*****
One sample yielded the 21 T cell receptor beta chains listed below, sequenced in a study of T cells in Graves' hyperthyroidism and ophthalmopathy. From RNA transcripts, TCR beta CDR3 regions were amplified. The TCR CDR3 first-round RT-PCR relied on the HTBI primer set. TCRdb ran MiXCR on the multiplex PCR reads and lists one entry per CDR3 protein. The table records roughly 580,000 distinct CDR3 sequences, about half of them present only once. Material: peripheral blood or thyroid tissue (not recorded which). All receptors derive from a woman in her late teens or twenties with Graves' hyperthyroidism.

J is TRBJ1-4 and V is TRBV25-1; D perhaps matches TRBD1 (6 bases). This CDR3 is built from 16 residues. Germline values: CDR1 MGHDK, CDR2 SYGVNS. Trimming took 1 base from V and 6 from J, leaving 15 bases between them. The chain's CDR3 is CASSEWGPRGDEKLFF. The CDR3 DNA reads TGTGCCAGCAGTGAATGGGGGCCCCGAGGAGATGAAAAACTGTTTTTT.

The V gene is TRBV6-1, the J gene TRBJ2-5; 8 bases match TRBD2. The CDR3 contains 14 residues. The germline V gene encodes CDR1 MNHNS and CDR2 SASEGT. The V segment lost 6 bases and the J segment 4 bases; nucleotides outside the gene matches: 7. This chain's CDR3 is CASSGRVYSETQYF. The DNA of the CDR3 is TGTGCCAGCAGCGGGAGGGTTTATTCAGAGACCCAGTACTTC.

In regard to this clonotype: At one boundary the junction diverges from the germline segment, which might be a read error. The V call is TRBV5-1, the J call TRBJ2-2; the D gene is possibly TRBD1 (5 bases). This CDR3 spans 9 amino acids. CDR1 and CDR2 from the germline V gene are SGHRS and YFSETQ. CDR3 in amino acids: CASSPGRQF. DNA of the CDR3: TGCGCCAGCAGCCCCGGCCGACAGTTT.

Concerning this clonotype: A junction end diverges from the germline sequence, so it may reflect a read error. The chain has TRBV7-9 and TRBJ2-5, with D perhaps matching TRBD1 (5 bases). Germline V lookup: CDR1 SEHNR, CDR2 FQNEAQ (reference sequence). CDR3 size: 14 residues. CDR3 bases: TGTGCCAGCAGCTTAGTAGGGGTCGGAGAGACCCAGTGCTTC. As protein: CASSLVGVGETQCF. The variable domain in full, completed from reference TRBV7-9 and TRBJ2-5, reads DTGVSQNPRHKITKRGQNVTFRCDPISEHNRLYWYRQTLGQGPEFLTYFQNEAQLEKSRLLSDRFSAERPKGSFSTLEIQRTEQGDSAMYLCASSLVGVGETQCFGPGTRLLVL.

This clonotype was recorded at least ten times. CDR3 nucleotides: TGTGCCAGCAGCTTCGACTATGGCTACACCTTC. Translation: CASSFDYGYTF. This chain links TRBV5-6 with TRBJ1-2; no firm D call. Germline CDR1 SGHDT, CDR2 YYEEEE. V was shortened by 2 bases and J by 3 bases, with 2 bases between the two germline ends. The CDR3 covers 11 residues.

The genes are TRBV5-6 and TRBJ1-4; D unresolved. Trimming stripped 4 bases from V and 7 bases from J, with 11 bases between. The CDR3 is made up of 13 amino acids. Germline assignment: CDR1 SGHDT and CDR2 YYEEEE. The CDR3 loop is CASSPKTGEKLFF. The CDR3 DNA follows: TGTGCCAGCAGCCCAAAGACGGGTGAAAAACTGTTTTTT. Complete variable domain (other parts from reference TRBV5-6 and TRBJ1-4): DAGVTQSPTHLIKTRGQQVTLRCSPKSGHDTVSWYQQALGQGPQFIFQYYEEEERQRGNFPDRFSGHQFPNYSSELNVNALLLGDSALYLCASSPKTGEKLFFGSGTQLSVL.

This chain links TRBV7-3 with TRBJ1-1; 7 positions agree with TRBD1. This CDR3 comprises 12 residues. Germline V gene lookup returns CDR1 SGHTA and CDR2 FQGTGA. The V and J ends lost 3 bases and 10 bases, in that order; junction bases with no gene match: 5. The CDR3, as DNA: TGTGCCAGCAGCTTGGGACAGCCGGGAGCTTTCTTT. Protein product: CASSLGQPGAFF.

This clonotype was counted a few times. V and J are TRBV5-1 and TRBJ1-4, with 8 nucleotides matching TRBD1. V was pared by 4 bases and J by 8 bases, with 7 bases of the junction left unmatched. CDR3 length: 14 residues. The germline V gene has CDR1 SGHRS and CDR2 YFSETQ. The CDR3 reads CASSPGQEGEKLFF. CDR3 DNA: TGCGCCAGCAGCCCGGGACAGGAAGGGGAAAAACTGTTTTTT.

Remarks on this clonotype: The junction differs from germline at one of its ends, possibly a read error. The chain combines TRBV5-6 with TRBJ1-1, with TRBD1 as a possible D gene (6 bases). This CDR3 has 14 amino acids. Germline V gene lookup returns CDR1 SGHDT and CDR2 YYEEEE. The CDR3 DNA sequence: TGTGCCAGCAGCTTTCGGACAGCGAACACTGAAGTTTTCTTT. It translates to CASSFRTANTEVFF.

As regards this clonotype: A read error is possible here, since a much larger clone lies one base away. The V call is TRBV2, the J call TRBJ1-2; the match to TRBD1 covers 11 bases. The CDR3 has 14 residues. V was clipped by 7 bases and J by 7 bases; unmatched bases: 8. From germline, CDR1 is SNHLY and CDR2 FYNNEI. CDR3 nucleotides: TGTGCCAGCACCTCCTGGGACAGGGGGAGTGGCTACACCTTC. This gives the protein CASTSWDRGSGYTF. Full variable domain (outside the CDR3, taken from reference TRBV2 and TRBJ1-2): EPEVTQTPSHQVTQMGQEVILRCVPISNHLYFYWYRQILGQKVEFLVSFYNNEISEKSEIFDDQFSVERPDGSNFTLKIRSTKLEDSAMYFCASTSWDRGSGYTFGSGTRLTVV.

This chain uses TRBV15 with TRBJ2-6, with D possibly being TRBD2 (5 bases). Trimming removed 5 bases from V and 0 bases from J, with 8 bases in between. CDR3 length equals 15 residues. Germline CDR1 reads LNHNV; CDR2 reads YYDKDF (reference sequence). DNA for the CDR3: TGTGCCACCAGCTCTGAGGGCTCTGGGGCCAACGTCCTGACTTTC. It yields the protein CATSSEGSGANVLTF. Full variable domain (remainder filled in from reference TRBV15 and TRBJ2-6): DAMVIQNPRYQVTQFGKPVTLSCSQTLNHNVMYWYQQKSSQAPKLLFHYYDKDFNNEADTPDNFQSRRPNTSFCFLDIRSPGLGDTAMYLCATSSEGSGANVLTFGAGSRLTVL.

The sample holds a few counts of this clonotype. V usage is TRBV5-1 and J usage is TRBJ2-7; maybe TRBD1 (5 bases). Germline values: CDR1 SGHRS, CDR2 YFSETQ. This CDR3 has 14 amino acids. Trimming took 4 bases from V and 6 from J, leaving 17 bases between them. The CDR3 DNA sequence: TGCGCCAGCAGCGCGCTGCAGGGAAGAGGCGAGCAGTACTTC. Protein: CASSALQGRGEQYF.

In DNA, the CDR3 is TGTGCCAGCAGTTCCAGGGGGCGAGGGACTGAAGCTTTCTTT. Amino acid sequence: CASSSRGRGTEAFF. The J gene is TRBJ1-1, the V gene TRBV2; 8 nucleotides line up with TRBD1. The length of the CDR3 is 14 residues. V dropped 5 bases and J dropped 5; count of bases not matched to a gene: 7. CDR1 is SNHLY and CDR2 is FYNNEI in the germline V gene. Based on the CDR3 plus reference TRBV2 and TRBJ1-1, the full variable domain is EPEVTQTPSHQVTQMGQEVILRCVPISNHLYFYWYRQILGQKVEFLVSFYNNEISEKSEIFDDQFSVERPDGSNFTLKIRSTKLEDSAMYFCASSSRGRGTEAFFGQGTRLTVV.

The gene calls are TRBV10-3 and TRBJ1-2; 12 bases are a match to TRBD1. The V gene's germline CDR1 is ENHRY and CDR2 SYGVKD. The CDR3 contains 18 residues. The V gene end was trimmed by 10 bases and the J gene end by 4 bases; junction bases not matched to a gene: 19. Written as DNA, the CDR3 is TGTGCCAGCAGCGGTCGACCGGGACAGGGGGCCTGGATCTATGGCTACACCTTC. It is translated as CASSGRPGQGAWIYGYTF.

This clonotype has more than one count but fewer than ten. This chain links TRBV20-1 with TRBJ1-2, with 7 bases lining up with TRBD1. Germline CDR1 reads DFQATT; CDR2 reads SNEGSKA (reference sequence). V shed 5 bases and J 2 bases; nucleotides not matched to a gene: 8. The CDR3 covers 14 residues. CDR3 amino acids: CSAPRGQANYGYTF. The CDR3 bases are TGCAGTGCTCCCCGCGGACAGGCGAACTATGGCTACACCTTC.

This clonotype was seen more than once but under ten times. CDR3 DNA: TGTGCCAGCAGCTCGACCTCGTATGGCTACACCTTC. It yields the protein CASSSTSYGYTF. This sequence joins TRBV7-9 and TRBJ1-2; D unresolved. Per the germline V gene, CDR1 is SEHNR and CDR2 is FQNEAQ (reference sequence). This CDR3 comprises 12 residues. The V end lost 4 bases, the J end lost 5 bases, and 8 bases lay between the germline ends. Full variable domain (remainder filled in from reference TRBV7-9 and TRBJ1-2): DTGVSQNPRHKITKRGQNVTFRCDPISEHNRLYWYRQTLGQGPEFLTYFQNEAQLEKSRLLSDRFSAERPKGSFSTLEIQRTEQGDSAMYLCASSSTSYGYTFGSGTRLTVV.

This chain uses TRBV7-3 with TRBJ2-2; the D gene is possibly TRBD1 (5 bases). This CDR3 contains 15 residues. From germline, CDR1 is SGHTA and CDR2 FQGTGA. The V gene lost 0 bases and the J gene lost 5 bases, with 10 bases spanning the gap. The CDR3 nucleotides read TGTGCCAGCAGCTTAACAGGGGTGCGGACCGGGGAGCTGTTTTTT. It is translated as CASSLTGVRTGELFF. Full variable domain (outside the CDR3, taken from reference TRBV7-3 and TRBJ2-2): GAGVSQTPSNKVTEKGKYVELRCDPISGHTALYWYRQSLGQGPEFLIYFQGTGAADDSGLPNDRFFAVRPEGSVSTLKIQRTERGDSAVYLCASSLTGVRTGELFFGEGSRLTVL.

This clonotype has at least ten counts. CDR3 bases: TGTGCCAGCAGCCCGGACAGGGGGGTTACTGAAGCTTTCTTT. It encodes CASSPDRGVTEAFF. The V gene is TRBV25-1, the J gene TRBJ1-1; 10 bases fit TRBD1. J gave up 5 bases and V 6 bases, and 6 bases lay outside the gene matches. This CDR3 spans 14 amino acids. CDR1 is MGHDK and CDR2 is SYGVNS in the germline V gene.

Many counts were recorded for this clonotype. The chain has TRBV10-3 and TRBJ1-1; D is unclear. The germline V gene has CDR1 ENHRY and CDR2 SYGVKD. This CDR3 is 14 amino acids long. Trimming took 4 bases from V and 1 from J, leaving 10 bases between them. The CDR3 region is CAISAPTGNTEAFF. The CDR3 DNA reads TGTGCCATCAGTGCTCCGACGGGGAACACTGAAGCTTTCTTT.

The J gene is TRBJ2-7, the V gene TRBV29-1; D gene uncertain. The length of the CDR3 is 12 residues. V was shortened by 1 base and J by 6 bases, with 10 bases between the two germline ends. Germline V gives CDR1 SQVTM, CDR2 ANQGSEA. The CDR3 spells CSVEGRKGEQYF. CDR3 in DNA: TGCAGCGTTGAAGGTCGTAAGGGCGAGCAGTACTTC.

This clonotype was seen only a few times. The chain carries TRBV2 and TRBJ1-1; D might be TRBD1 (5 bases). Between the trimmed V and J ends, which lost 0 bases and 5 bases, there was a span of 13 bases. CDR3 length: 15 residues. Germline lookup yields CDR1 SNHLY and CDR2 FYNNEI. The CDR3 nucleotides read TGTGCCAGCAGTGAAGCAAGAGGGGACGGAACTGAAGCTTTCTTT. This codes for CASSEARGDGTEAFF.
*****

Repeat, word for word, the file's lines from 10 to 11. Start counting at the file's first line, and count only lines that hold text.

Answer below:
Remarks on this clonotype: The junction differs from germline at one of its ends, possibly a read error. The chain combines TRBV5-6 with TRBJ1-1, with TRBD1 as a possible D gene (6 bases). This CDR3 has 14 amino acids. Germline V gene lookup returns CDR1 SGHDT and CDR2 YYEEEE. The CDR3 DNA sequence: TGTGCCAGCAGCTTTCGGACAGCGAACACTGAAGTTTTCTTT. It translates to CASSFRTANTEVFF.

As regards this clonotype: A read error is possible here, since a much larger clone lies one base away. The V call is TRBV2, the J call TRBJ1-2; the match to TRBD1 covers 11 bases. The CDR3 has 14 residues. V was clipped by 7 bases and J by 7 bases; unmatched bases: 8. From germline, CDR1 is SNHLY and CDR2 FYNNEI. CDR3 nucleotides: TGTGCCAGCACCTCCTGGGACAGGGGGAGTGGCTACACCTTC. This gives the protein CASTSWDRGSGYTF. Full variable domain (outside the CDR3, taken from reference TRBV2 and TRBJ1-2): EPEVTQTPSHQVTQMGQEVILRCVPISNHLYFYWYRQILGQKVEFLVSFYNNEISEKSEIFDDQFSVERPDGSNFTLKIRSTKLEDSAMYFCASTSWDRGSGYTFGSGTRLTVV.